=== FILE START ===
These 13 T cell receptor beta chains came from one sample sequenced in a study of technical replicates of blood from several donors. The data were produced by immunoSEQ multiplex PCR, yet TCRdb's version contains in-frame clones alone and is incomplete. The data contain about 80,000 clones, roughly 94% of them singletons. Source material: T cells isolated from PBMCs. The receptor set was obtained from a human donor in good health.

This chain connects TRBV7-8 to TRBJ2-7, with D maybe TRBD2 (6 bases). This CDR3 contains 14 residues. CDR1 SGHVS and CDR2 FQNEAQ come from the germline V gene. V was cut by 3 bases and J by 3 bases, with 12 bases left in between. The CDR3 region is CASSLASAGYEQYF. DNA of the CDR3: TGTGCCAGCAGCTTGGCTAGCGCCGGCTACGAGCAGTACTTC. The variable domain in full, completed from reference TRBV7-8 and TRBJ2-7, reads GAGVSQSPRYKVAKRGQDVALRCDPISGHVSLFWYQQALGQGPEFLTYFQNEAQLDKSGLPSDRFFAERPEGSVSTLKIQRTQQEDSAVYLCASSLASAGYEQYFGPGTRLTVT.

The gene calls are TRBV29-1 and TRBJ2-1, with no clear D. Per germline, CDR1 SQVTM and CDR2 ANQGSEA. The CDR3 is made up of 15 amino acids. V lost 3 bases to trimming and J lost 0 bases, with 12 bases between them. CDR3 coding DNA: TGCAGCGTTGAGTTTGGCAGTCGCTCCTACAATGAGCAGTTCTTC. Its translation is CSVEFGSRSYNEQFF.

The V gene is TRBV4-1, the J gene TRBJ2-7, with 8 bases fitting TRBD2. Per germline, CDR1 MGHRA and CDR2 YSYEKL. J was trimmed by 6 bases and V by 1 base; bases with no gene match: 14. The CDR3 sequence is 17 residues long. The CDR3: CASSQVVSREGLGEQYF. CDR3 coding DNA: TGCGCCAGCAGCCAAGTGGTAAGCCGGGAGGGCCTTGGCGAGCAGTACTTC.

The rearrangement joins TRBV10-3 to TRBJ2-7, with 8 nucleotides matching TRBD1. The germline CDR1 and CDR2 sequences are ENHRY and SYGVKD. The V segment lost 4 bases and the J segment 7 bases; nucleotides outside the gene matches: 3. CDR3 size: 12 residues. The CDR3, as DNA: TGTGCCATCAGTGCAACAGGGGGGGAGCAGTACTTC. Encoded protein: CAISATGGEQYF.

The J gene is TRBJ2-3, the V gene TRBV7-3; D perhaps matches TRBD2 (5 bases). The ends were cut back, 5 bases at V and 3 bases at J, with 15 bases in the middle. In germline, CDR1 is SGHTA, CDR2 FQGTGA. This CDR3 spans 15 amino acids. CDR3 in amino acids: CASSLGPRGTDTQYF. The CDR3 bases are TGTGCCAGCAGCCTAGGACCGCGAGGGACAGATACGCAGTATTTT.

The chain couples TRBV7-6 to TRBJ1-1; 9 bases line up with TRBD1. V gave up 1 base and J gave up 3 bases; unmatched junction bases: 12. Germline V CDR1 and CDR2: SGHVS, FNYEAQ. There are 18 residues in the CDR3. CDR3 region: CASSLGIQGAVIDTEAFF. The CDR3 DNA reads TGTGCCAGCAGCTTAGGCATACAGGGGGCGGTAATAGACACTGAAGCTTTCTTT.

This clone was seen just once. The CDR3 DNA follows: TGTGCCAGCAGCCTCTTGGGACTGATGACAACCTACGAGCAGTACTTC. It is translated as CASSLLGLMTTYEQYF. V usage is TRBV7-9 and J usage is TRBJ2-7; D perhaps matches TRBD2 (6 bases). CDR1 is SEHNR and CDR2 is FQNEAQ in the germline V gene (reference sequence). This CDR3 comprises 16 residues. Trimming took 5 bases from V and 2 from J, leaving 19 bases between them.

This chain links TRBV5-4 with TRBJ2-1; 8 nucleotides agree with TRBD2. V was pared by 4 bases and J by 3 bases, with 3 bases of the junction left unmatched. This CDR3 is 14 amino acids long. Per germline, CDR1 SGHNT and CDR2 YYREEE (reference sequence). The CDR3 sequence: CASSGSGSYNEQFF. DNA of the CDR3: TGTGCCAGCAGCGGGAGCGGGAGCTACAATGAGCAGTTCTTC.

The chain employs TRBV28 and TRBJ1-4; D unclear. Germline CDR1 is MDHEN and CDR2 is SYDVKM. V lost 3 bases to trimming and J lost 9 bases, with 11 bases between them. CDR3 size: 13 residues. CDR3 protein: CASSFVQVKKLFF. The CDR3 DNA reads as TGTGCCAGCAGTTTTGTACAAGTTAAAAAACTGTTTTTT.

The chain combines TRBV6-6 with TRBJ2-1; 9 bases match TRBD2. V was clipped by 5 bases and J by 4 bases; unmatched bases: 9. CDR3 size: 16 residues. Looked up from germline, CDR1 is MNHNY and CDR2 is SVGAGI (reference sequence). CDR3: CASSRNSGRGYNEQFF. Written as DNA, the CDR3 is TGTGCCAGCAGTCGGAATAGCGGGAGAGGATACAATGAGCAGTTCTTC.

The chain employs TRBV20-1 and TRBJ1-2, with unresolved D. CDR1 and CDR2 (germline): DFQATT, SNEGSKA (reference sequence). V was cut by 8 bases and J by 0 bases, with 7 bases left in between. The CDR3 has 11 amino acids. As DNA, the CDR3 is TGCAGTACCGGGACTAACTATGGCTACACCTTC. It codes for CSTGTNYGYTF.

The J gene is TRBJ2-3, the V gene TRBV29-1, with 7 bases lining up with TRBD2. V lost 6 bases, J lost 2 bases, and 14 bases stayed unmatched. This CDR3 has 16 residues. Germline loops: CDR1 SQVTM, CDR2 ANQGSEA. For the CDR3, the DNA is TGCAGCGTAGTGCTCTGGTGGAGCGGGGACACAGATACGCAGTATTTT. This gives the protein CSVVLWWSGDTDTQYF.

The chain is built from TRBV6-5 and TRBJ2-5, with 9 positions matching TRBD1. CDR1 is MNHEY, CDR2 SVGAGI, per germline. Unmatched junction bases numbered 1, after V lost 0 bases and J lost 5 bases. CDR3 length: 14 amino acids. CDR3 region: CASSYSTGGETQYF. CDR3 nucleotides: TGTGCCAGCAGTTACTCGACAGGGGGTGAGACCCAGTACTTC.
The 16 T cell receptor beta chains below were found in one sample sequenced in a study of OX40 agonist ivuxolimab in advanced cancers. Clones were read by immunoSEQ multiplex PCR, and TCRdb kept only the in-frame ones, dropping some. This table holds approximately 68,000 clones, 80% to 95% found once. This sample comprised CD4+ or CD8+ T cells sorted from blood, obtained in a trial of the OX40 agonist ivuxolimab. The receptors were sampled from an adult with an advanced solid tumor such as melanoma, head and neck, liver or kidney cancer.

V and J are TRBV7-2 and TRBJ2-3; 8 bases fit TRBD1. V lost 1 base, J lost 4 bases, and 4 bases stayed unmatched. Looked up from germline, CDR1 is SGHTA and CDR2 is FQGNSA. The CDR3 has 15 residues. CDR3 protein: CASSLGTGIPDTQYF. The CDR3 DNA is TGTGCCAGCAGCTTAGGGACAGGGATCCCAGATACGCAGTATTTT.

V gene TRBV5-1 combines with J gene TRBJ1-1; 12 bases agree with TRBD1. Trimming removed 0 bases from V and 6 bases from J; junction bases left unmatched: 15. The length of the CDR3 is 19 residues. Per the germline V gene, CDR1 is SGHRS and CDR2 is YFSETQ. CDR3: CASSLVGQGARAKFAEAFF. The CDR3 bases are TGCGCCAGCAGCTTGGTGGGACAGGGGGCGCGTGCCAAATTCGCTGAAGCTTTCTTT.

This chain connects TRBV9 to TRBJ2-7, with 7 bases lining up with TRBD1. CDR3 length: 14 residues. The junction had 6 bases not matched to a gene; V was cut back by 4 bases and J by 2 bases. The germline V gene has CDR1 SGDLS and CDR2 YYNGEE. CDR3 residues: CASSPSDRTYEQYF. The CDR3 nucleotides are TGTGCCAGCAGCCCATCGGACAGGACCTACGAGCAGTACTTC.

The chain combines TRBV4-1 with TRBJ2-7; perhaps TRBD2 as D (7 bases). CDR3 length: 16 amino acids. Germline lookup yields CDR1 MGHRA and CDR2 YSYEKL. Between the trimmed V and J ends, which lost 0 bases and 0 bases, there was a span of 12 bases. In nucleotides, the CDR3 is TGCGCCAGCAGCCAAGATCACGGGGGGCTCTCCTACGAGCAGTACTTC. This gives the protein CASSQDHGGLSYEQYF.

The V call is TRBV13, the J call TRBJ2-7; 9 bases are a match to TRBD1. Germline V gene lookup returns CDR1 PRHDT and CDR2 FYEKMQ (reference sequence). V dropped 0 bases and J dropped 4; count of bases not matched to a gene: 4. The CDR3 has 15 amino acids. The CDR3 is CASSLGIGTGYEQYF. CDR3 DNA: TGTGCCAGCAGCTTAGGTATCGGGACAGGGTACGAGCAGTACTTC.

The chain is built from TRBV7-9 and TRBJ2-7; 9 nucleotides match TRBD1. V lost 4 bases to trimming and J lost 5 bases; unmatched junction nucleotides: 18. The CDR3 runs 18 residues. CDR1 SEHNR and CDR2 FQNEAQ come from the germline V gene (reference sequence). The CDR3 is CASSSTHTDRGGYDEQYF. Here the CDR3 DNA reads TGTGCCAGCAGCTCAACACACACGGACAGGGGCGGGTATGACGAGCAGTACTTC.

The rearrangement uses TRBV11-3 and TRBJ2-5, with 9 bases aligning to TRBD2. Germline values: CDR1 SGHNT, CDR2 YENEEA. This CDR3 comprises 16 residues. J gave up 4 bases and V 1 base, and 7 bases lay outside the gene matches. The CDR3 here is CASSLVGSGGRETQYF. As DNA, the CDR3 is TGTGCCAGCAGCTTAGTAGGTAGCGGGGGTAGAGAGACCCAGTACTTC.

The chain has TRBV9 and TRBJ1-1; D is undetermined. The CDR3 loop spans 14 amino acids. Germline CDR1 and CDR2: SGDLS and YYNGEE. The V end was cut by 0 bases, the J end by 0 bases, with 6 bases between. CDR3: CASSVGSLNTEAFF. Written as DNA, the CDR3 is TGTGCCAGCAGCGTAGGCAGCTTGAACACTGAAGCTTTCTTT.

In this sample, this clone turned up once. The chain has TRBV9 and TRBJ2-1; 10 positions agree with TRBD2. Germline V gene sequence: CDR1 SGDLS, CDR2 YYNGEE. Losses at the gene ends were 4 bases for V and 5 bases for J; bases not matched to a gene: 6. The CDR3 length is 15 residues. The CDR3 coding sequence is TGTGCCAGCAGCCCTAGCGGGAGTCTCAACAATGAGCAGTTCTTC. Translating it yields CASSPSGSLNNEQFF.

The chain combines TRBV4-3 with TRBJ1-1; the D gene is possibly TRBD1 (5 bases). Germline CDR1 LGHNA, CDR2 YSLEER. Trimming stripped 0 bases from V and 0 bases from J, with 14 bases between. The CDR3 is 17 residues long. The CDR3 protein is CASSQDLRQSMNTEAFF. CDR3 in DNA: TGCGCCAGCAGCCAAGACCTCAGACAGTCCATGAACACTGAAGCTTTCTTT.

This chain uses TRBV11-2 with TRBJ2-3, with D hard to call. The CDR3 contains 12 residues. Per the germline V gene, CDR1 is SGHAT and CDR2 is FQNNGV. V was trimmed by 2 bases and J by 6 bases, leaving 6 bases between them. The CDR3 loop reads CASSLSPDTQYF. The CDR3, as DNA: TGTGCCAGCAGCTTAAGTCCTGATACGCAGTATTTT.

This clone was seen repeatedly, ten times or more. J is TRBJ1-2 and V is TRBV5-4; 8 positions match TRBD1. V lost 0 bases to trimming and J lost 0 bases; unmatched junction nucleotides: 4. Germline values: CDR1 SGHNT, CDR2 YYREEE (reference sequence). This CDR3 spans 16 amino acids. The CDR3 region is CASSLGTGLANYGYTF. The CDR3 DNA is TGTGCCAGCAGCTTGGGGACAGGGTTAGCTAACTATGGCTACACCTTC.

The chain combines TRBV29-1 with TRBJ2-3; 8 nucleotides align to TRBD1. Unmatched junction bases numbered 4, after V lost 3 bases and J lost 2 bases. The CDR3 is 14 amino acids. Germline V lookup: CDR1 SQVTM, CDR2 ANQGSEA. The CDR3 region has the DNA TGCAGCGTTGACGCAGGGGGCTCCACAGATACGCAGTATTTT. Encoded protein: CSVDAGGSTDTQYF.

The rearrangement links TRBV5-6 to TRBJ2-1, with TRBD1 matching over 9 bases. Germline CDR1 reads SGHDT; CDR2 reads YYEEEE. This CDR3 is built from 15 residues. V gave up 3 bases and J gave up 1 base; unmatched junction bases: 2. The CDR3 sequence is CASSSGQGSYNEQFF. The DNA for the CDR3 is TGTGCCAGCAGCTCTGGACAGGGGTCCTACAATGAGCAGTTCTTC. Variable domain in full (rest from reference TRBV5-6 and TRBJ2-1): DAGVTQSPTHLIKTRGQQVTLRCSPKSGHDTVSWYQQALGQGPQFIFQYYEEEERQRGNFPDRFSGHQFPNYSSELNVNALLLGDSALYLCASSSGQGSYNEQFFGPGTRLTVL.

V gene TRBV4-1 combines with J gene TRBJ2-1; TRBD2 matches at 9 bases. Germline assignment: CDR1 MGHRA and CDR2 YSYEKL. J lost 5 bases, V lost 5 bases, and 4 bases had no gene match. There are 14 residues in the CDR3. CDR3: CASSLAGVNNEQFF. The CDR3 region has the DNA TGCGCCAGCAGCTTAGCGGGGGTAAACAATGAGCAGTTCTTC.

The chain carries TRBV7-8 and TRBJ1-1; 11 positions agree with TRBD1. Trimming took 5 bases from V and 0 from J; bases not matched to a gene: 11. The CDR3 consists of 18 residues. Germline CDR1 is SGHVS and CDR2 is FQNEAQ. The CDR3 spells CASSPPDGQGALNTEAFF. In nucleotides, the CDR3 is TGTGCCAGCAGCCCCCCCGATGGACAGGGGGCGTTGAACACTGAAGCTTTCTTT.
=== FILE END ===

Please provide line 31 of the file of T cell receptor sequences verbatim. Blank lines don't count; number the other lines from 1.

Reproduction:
The chain carries TRBV7-8 and TRBJ1-1; 11 positions agree with TRBD1. Trimming took 5 bases from V and 0 from J; bases not matched to a gene: 11. The CDR3 consists of 18 residues. Germline CDR1 is SGHVS and CDR2 is FQNEAQ. The CDR3 spells CASSPPDGQGALNTEAFF. In nucleotides, the CDR3 is TGTGCCAGCAGCCCCCCCGATGGACAGGGGGCGTTGAACACTGAAGCTTTCTTT.